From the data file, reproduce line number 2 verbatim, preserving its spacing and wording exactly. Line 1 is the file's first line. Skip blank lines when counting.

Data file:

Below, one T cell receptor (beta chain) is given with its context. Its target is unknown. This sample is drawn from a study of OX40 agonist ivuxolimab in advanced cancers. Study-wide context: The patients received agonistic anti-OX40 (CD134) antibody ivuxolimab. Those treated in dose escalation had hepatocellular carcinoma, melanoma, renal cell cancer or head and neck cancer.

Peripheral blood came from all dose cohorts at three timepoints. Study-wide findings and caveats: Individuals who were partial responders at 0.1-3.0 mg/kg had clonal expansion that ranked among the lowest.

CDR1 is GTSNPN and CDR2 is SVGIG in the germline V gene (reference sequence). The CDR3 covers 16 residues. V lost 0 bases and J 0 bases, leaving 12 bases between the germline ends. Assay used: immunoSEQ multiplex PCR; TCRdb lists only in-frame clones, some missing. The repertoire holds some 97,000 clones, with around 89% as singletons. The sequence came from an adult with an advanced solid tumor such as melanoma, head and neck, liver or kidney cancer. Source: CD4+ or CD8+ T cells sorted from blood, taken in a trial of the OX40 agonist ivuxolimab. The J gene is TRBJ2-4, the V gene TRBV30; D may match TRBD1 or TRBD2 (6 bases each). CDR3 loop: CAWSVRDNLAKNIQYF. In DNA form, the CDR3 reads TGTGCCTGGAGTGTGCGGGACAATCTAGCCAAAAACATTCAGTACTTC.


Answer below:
Peripheral blood came from all dose cohorts at three timepoints. Study-wide findings and caveats: Individuals who were partial responders at 0.1-3.0 mg/kg had clonal expansion that ranked among the lowest.